So I used to wonder why there weren’t more Neal Adams comics. I mean… He has a respectable body of work, don’t get me wrong. But for a guy who pretty much ruled comics art in the 70s, you’d think there would be more actual complete comics. While there’s tons of Adams covers, his interior work is more rare, and I used to wonder why that was.
The answer, in part, lies with this image I posted a couple of days ago on Dork Forty social media:
That was done for the cover of Deadly Hands of Kung Fu #11, and it’s a pretty kick-ass Billy Jack illustration. Now, Deadly Hands was one of Marvel’s black and white magazines, and Adams graced its covers several times over its run.
But that’s still comics, ultimately. Deadly Hands may have been printed in magazine format, and it may have had text pieces about kung fu movies, but it was still mostly funnybook stories. And, as we’ve established, Adams did endless cover work in the 70s. But the reason he did so many covers is that he found it more lucrative to split his time between the comics medium (which he loved) and more traditional commercial art, which he took on through his studio Continuity Associates.
And that’s where the kung fu connection comes in. Because one thing Adams did through Continuity was poster art for kung fu movies. And, man, did he ever do a ton of those.
Heh. I like Death Promise, in particular. I’m sharing the original art there, because it’s the best version of the image I could find. But the actual movie poster also includes the tag line, “Filthy Rich Landlords Get Away With Murder. It’s Time They Pay For It!” Which puts the rats and the terrified white dudes in proper context. Nothin’ like the 70s for a little of that Fight the Man spirit!
As you might guess from these examples, these were not especially… CLASSY movies. But cheap drive-in fare was a big part of what made the 70s the 70s, so it’s only fitting that Neal Adams was there in the middle of it. My favorite of these posters is probably this one, which combines the kung fu movie craze with the biker movie craze:
Wooo! Now, that’s good stuff!
(I have never seen this movie, by the way. But, come on! The Shaw Brothers? Doing kung fu bikers? That’s gotta be a low budget spectacular!)
But it wasn’t all just kung fu. Oh, heavens no! Here’s another schlock cinema favorite that Adams gave a far classier poster than it deserved:
Heh. When Richard Jaeckel gets star billing, you know you’re watching a classic!
Adams didn’t just do B-Movie posters, however. I was shocked to discover that he also did posters for Westworld:
I’ve seen both these images for years, and never knew until recently that they were Neal Adams. You can see it in the first one, I think. The James Brolin and Richard Benjamin figures look like Adams’ work. But that Yul Brynner cowboy? I’d never have guessed.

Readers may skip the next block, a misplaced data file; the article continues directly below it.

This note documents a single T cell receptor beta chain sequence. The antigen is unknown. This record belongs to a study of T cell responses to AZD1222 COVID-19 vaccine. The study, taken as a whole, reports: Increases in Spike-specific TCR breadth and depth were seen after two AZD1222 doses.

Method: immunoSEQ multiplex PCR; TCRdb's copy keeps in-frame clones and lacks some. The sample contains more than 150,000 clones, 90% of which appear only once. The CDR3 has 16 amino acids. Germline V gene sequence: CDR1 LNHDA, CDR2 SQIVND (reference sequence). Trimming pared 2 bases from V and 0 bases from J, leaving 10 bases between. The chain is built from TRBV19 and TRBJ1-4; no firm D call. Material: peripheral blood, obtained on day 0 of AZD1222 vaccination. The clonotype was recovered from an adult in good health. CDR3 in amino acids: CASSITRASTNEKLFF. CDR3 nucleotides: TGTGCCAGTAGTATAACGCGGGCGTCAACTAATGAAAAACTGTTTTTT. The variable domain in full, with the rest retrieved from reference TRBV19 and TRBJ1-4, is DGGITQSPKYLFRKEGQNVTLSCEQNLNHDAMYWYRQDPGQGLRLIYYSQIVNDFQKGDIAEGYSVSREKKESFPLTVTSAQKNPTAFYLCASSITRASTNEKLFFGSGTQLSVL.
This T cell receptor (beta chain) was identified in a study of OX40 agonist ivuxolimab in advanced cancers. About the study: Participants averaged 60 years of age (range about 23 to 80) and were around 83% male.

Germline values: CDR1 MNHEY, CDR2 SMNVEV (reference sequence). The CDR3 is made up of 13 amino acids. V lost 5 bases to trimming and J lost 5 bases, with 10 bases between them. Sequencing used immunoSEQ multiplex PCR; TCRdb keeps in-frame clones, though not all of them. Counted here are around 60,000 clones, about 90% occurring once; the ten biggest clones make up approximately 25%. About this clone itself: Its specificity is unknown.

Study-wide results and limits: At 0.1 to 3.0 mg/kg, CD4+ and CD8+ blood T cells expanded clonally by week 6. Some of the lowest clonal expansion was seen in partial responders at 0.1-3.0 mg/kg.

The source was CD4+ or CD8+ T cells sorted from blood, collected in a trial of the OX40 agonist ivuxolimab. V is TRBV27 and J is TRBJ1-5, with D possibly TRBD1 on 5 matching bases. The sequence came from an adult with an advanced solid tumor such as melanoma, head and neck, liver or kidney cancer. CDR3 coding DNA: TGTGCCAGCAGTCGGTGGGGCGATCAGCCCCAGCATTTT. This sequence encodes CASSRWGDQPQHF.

Another poster I never knew that Adams was involved in is Phantom of the Paradise. And that’s because that poster is by Richard Corben.
I never knew that Corben had done that poster, either, until fairly recently. But when you look at the lady in the background, it’s pretty obvious. Duh.
But Corben didn’t do this one alone. Because he was working from a Neal Adams layout:
Pretty cool. And some of the stuff Adams was doing with light and character there makes for a nice segue into our final two movie posters for tonight, which caught my eye for a very specific reason: Bill Sienkiewicz. As you may know, Sinekiewicz started out as something of a Neal Adams clone, and he was very good at the style. But in the mid-80s, he started experimenting with form, and his art turned into something very different.
Well, these two Adams pieces really put me in mind of Sienkiewicz, and I have to wonder about them. First up is this poster art for a 1978 Jackie (or rather, “Jacky”) Chan flick called Eagle’s Shadow (aka Snake in the Eagle’s Shadow).
I haven’t been able to find out much about this image. It has the look, to me, of something done after 1978. But if it was done for the film’s initial release, that would be Adams doing Sienkiewicz before Sienkiewicz! It’s not as extreme, of course. But some of the color and figure work really put me in mind of things Sienkiewicz wouldn’t be doing for another decade.
Then there’s this unused art for the 1991 Robin Williams movie Hook:
That’s from after Sienkiewicz became Sienkiewicz, of course, but it very much has the look of things I’ve seen him do.
Eh. Maybe I’m over-thinking it. The similarities were just interesting to me.
Alright. So we’ve established that Neal Adams has done a lot of movie poster work. But the thing that started me down this rabbit hole of his work outside comics wasn’t posters. It was paperback novel covers.
My local library had a bunch of these Tarzan paperbacks when I was in maybe junior high, and the cover art always made them seem too thrilling to pass up. I didn’t realize it was Adams at the time, which seems crazy to me now. I mean, he’s definitely working out his inner Frazetta on these things, but still… That’s clearly Neal Adams.
Anyway. The original painted art for many of these is floating around out there online these days (you can see many of them here), and it’s even more impressive without the trade dress. I’ll leave you, then, with a series of Neal Adams Tarzan covers. Study them, and drool…